TC Heartland v. Kraft Foods: Supreme Court Hears Oral Arguments for Patent Venue Case

Patent Supreme Court

On March 27, U.S. Supreme Court heard oral arguments in TC Heartland LLC v. Kraft Foods Group Brands LLC, No. 16-341 (Fed. Cir. Mar. 27, 2017). The justices weighed in on the question of whether proper venue for a patent litigation case is limited to the place of incorporation. The case has attracted buzz because the decision will have a significant impact on forum shopping in patent litigation cases.

Orrin Hatch, writing for Wired, provides an overview of the case. Dennis Crouch, writing for Patently-O, and Jeremy Dutra and Christopher Adams, writing for Global IP & Privacy Law Blog, provide commentary and analysis of the decision.

Headquartered in Carmel, Indiana, TC Heartland is a supplier of water enhancers and low-calorie sweeteners. Kraft brought a patent infringement action against TC Heartland in the U.S. District Court for the District of Delaware. TC Heartland argued that the District of Delaware is an improper venue, but both the district court and the Federal Circuit rejected that argument. Now the case has been appealed to the Supreme Court.

28 U.S.C. 1400(b) (“patent venue statute”) provides that a patent infringement case “may be brought in the judicial district where the defendant resides, or where the defendant has committed acts of infringement and has a regular and established place of business.” (Emphasis added).

Kraft argues—and the lower courts agreed—that 28 U.S.C. 1391(c) (“general venue statute”) defines the term “resides” for all venue purposes including the specific patent venue provision. The general venue statute provides that an entity with the capacity to sue and be sued “shall be deemed to reside … in any judicial district in which such defendant is subject to the court’s personal jurisdiction.” This effectively means that in a patent infringement case, a defendant is deemed to reside in any district where the defendant’s product was sold, opening up most venues for litigation.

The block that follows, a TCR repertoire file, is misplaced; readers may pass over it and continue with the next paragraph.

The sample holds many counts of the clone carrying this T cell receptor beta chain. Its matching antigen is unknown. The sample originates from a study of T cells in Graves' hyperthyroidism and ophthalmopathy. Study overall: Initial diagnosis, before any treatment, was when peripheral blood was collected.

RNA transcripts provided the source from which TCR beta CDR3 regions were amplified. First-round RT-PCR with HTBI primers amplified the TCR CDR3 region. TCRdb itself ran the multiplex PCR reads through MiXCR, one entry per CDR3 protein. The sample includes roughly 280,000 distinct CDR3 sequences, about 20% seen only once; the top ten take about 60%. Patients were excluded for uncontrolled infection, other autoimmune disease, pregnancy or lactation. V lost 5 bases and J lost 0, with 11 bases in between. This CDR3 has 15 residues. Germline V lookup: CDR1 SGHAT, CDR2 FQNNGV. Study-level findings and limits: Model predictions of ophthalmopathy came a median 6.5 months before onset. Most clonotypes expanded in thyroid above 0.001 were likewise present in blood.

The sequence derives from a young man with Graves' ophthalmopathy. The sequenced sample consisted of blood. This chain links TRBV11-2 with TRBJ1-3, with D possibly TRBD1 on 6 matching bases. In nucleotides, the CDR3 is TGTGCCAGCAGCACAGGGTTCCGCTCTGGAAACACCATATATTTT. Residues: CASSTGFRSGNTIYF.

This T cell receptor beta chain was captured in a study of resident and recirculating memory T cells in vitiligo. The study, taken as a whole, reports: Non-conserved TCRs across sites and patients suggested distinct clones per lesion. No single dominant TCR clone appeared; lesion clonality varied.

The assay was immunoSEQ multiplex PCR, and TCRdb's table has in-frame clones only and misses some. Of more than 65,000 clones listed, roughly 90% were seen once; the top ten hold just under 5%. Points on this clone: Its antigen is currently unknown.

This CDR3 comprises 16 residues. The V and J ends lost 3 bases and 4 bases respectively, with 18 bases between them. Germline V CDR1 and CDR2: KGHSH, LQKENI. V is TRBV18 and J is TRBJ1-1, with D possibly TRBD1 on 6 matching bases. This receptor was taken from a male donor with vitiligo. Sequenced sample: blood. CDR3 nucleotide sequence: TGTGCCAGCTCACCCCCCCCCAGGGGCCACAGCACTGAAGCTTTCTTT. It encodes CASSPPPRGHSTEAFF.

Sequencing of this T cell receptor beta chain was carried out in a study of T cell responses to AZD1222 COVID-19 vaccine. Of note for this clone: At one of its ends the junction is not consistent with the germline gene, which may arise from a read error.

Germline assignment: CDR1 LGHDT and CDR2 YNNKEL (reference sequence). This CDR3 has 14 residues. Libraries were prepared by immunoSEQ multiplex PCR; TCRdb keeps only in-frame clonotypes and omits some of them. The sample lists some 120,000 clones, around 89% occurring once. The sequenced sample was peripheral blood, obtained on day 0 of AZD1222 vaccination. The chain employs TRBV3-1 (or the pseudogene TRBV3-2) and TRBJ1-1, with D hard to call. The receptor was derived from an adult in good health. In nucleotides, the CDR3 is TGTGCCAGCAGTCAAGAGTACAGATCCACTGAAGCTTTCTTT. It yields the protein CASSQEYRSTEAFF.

On the other hand, TC Heartland argues that a 1957 Supreme Court decision that defines “resides” for patent venue purposes controls. In Fourco Glass Co. v. Transmirra Products Corp., 353 U.S. 222 (1957) hosted by justia.com, the Court concluded that corporations reside in “the state of incorporation only.” However, for the last 30 years, the Federal Circuit has found the general venue definition controlling and has allowed venue to be broad.

With this background, the Supreme Court heard oral arguments. The justices’ questioning reflected two themes: whether the Fourco definition is relevant in modern venue framework and whether Congress intended to overrule Fourco.

For instance, Justice Ginsburg seemed skeptical about the overly narrow venue definition proposed by TC Heartland. She pointed out that under Fourco, even principal place of business would not be considered a proper venue and emphasized that “there is no other venue provision for any other kind of claim that is so limited to just the place of incorporation.”

Another line of questioning focused on the text of the general venue statute and Congress’s intent. Attorney for Kraft, William Jay argued that §1391(c) defines residency explicitly “[f]or all venue purposes.” Representing TC Heartland, James Dabney pointed to the “except as otherwise provided by law” preamble to argue that §1391(c) does not touch the patent venue statute because Fourco provides the residency definition. Chief Justice John Roberts suggested support for this argument noting, “the current statute says ‘except as otherwise provided bylaw,’ [a]nd I would have thought that excluded overturning the Fourco decision.”

Justice Kagan questioned whether Congress even considered Fourco as the background when amending the general venue statute in 2011 given that the Federal Circuit has been ignoring Fourco for 30 years. Moreover, Justices Ginsburg and Kagan both noted that the American Law Institute recommended that Congress repeal §1400 yet Congress’s decision not to do so may suggest that the patent venue statute differs from the rest of the venue provisions.

Though the decision has the potential to significantly impact patent litigation, the justices dismissed the arguments and amici briefs addressing forum shopping and the concentration of patent cases in the Eastern District of Texas. Dennis Crouch, writing for Patently-O, suggests that this lack of interest suggests that the case is not a policy driven case but a question of statutory interpretation.